Hoysaleswara temple: One of these is the twin-shrined Hoysaleswara temple. The deities Hoysaleswara and Shantaleswara are named after the ruler Vishnuvardhana Hoysaleswara and his queen Shantala. It was built by two merchants: Ketamalla and Kesarasetti. Its base has eight rows of friezes of elephants, lions, scrolls and horsemen - symbolising stability, courage, beauty and speed: the qualities of a good king. There are also scenes from Ramayana and Mahabharata and Srimad Bhagavatham. There are also sculptures depicting Vishnu, Nataraja and Ganesh in action. There are 240 figures. There are also carvings in the interiors of the temple. In the temple complex a rare Garuda stambha, built in memory of one Kuvara Lakshma, who ended his life as also of his wife and the bodyguards when his king, Vira Bhallala II, died. The events are narrated on the pillar in words as well as relief work.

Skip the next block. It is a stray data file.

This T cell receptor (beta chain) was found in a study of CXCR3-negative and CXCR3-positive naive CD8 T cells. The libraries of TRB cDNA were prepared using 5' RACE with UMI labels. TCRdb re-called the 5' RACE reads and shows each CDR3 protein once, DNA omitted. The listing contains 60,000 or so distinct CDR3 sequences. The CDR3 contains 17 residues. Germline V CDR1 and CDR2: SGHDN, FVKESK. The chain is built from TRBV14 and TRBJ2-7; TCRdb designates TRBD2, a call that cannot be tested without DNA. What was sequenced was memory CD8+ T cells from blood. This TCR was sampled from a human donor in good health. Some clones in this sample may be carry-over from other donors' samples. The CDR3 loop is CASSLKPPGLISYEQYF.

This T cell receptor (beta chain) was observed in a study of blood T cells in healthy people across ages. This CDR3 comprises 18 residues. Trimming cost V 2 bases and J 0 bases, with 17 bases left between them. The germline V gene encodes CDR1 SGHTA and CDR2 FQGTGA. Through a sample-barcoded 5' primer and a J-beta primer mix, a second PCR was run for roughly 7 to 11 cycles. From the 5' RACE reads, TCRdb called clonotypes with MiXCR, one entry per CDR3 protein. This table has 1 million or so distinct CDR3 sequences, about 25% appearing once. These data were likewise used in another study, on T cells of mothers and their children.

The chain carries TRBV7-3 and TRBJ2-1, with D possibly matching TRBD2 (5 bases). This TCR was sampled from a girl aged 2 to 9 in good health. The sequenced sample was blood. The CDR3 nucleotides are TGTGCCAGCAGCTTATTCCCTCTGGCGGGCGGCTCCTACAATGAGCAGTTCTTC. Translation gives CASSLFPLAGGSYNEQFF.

Kedareswara temple: This is another Hoysala temple. Three-shrined, it was built by Ketaladevi, queen of Vira Bhallala II. Its tower has been damaged by a tree that grew up from within.
Jaina Basadis: There are only basadis existing here today. Belonging to the 12th century, they are in a line, facing the north. In the western one there is a 4.5-metre high statue of Parsvanatha. The middle one is dedicated to Adinatha, the seated Tirthankara. The third is dedicated to Shanthinatha.
Dwarasamudra lake: Dwarasamudra's history goes back to the 11th century. It was built for irrigation. There are some 1000-year old sluice gates to be seen. Now boating facility is available in the lake.
Archaeological museum: The museum, adjacent to Hoysaleswara temple, houses 1500 sculptures, which includes a 18-foot Tirthankara idol.
Pushpagiri hillock: Three km from Halebeedu, Pushpagiri has temples of Mallikarjuna, Vishnu and Parvathi of the Vijayanagara period.